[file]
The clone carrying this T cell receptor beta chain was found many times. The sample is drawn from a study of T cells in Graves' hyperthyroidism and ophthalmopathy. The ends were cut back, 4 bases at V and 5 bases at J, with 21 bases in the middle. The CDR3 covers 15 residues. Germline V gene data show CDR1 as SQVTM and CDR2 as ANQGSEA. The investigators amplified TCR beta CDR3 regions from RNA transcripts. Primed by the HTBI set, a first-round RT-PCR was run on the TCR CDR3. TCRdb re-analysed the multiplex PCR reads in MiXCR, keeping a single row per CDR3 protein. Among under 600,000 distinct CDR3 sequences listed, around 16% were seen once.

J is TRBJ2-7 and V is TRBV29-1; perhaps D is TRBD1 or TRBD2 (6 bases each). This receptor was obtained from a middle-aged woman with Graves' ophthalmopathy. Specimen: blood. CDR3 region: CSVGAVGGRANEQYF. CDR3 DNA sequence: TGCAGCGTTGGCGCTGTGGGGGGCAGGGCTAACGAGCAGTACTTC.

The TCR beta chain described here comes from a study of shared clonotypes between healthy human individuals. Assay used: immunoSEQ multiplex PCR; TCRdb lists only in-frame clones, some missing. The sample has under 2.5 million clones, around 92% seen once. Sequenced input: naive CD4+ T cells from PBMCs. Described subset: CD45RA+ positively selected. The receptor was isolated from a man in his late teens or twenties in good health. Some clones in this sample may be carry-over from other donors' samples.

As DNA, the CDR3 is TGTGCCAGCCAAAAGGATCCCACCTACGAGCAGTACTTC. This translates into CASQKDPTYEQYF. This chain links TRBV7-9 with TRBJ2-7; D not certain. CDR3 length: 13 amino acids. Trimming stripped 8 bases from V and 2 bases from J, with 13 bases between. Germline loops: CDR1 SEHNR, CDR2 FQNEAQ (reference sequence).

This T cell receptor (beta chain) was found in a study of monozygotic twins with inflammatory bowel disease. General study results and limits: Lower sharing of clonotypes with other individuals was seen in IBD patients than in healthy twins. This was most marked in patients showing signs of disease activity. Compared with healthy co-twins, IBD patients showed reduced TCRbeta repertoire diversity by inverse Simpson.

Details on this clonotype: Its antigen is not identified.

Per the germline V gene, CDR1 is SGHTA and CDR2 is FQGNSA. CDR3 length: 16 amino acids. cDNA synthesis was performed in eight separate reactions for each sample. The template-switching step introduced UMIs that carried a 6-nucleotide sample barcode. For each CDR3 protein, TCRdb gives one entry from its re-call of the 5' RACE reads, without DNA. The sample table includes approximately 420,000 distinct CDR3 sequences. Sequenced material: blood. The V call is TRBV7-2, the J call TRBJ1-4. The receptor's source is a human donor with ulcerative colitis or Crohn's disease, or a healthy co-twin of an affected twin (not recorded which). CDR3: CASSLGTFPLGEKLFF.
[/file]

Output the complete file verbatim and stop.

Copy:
The clone carrying this T cell receptor beta chain was found many times. The sample is drawn from a study of T cells in Graves' hyperthyroidism and ophthalmopathy. The ends were cut back, 4 bases at V and 5 bases at J, with 21 bases in the middle. The CDR3 covers 15 residues. Germline V gene data show CDR1 as SQVTM and CDR2 as ANQGSEA. The investigators amplified TCR beta CDR3 regions from RNA transcripts. Primed by the HTBI set, a first-round RT-PCR was run on the TCR CDR3. TCRdb re-analysed the multiplex PCR reads in MiXCR, keeping a single row per CDR3 protein. Among under 600,000 distinct CDR3 sequences listed, around 16% were seen once.

J is TRBJ2-7 and V is TRBV29-1; perhaps D is TRBD1 or TRBD2 (6 bases each). This receptor was obtained from a middle-aged woman with Graves' ophthalmopathy. Specimen: blood. CDR3 region: CSVGAVGGRANEQYF. CDR3 DNA sequence: TGCAGCGTTGGCGCTGTGGGGGGCAGGGCTAACGAGCAGTACTTC.

The TCR beta chain described here comes from a study of shared clonotypes between healthy human individuals. Assay used: immunoSEQ multiplex PCR; TCRdb lists only in-frame clones, some missing. The sample has under 2.5 million clones, around 92% seen once. Sequenced input: naive CD4+ T cells from PBMCs. Described subset: CD45RA+ positively selected. The receptor was isolated from a man in his late teens or twenties in good health. Some clones in this sample may be carry-over from other donors' samples.

As DNA, the CDR3 is TGTGCCAGCCAAAAGGATCCCACCTACGAGCAGTACTTC. This translates into CASQKDPTYEQYF. This chain links TRBV7-9 with TRBJ2-7; D not certain. CDR3 length: 13 amino acids. Trimming stripped 8 bases from V and 2 bases from J, with 13 bases between. Germline loops: CDR1 SEHNR, CDR2 FQNEAQ (reference sequence).

This T cell receptor (beta chain) was found in a study of monozygotic twins with inflammatory bowel disease. General study results and limits: Lower sharing of clonotypes with other individuals was seen in IBD patients than in healthy twins. This was most marked in patients showing signs of disease activity. Compared with healthy co-twins, IBD patients showed reduced TCRbeta repertoire diversity by inverse Simpson.

Details on this clonotype: Its antigen is not identified.

Per the germline V gene, CDR1 is SGHTA and CDR2 is FQGNSA. CDR3 length: 16 amino acids. cDNA synthesis was performed in eight separate reactions for each sample. The template-switching step introduced UMIs that carried a 6-nucleotide sample barcode. For each CDR3 protein, TCRdb gives one entry from its re-call of the 5' RACE reads, without DNA. The sample table includes approximately 420,000 distinct CDR3 sequences. Sequenced material: blood. The V call is TRBV7-2, the J call TRBJ1-4. The receptor's source is a human donor with ulcerative colitis or Crohn's disease, or a healthy co-twin of an affected twin (not recorded which). CDR3: CASSLGTFPLGEKLFF.